Page 34: of Maritime Logistics Professional Magazine (Q1 2016)

Maritime Training and Education

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SIMULATION TRAINING “Looking ahead to the future CMS is in discussion with its clients to examine the establishment of a speci? c offshore Newfoundland DP training scheme through adoption of the DNV DP training standards. Under this process CMS would develop its own DP scheme that would be audited and approved through DNV. This would increase the ? exibility of services for its client base in terms of the type of DP training they are looking for.” – (Captain) Christopher Hearn, CMS Director

Exterior shot of the

CMS Training facilities.

for live streaming and cloud-based data sharing between them. Morley adds, “Our main campus will be 61,000 square feet and able to host 350 students a week in our classrooms, not including the conference center or meeting halls.”

The upgrades to MPT simulation capabilities start with three expanded Transas Class A FMSHS Navigational Bridges, two

Credit: CMS of which are equipped with DP2 installations. All three bridg- into simulation scenarios; not only as a means of assessing es have received new consoles, new INS hardware, and new the ability of the mariner, but also as a means of assessing the projection technology. The upgrades also include a new Class viability of the protocol itself.”

A ECR Simulator that can be linked to any of the three bridge Like CMS, MPT’s clients have a tremendous impact on the simulators, providing Ship Resource Management integration school’s development. “We respond to what their needs and training between the engine room and bridge. The ERS will desires are; with that, the NI was the logical choice. We did also feature High Voltage equipment for STCW compulsory however create our own training system that builds upon the training and be able to emulate the conditions found on a NI standard. Even in our Induction Course the students have range of modern vessels. access not only to the DP hardware, but also to integrated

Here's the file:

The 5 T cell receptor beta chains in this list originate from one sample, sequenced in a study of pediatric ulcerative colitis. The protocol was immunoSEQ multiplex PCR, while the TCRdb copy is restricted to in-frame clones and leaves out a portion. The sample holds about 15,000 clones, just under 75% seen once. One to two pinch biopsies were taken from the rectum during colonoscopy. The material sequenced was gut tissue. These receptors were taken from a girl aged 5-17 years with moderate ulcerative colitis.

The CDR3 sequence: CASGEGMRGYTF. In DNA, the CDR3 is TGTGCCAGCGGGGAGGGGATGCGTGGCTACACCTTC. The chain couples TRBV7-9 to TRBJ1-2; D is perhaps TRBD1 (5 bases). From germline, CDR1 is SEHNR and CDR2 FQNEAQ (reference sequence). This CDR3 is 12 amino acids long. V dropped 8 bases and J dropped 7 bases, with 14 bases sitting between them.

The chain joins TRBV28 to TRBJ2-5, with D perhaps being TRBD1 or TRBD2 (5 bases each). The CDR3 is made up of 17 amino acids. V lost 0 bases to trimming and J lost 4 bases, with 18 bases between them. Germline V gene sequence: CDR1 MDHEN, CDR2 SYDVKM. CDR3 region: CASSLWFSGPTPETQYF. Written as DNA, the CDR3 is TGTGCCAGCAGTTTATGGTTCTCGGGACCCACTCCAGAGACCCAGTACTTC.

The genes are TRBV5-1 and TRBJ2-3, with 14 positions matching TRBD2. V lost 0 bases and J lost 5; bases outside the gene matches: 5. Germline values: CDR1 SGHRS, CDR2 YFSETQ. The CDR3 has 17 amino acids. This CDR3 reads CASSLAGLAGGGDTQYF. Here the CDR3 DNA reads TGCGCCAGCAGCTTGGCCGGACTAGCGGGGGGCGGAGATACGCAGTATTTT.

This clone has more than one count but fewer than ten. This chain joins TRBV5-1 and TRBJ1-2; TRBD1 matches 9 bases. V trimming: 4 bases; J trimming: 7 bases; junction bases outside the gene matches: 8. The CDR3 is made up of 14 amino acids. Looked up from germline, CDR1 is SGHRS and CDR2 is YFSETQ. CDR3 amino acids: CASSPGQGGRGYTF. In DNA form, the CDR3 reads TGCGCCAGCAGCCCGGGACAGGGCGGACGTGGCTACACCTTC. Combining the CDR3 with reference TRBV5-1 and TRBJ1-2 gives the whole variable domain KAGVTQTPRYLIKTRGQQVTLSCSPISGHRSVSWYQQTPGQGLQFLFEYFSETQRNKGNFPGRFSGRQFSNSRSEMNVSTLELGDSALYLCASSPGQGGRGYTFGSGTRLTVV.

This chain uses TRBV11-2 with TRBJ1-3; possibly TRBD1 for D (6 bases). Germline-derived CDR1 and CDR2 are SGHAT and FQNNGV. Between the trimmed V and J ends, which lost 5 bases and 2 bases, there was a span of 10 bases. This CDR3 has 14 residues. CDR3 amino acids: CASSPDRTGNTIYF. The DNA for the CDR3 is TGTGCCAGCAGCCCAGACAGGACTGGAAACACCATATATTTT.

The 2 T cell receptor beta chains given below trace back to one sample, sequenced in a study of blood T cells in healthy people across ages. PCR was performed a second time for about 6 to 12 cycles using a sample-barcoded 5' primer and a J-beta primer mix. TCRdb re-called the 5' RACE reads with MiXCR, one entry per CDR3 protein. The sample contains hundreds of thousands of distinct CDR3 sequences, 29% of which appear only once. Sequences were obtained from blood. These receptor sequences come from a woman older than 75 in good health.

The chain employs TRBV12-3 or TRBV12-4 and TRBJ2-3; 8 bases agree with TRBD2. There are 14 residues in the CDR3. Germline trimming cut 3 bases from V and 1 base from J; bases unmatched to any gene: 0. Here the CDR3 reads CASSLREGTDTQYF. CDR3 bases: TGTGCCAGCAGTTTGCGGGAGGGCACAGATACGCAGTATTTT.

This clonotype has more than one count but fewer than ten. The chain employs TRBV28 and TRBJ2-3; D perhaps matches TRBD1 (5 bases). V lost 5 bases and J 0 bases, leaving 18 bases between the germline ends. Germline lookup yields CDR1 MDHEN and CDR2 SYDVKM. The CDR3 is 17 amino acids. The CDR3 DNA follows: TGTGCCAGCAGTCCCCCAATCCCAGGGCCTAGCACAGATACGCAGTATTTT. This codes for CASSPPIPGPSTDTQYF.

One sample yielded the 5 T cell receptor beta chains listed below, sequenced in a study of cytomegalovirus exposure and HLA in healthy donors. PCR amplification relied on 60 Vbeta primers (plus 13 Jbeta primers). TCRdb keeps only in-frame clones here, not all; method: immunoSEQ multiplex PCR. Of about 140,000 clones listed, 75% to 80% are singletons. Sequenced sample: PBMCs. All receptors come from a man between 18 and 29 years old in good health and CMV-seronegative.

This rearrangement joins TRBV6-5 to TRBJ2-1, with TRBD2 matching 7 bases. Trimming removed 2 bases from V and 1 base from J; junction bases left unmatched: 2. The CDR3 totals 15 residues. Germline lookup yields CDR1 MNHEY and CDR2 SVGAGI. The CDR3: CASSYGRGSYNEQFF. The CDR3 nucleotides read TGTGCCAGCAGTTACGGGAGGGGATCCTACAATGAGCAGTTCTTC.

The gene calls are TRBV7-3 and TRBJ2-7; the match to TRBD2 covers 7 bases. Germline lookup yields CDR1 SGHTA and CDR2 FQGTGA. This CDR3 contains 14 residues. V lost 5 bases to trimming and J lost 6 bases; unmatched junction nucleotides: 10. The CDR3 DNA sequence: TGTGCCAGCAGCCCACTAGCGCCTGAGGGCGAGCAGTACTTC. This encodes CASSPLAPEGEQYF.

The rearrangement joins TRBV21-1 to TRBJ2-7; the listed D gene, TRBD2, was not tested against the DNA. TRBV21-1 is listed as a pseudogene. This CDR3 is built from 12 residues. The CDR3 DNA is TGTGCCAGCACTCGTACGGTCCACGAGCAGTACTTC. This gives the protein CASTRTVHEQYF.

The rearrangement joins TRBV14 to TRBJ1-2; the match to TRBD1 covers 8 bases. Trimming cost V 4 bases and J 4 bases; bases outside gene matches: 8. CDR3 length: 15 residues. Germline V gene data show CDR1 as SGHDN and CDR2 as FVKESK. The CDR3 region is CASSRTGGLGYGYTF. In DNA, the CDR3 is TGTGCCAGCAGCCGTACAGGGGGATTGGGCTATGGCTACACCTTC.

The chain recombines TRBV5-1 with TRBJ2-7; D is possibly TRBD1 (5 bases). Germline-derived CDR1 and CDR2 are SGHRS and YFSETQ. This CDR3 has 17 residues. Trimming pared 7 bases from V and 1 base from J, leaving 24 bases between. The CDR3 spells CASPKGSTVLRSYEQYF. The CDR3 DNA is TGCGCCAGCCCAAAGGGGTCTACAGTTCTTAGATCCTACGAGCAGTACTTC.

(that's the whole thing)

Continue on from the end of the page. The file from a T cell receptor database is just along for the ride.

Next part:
According to Morley, simulation has changed dramatically ARPA and ECDIS equipment, visual channels, conning con- in the past 5 years. “Operators are able to utilize simulators trols, autopilot, and ship systems. They learn the basics but for much more than simple regulatory training. Being able to they also learn how DP integrates into the bridge systems. conduct realistic vessel familiarization, port building projects, This makes them much more competent when they get back dredging impact studies, and extremely realistic tug/ship in- to their ship and can therefore assimilate into the workforce teractions are vital as our ports get more congested and the that much faster.” ships get larger. Simulation is a major component of port safe- Morley told MarPro in February that ISO 9001:2008 certi- ty, from the ship and tug operators up to the VTS controllers,” ? ed MPT constantly looks inward for areas of improvement said Morley. and outward for areas of growth. Like CMS, they are not only

For example, says Morley, practical assessments are a major trainers, but also, innovators. “Our evaluation procedures and component of the STCW Code and are part of the credential- practices have led to several unique programs for both new ing process. And, he adds, “More and more companies are mariners as well as established mariners. Our programs are looking to integrate their company speci? c SMS protocols ef? cient and they create ef? cient mariners; learning not only

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Maritime Logistics Professional

Maritime Logistics Professional magazine is published six times annually.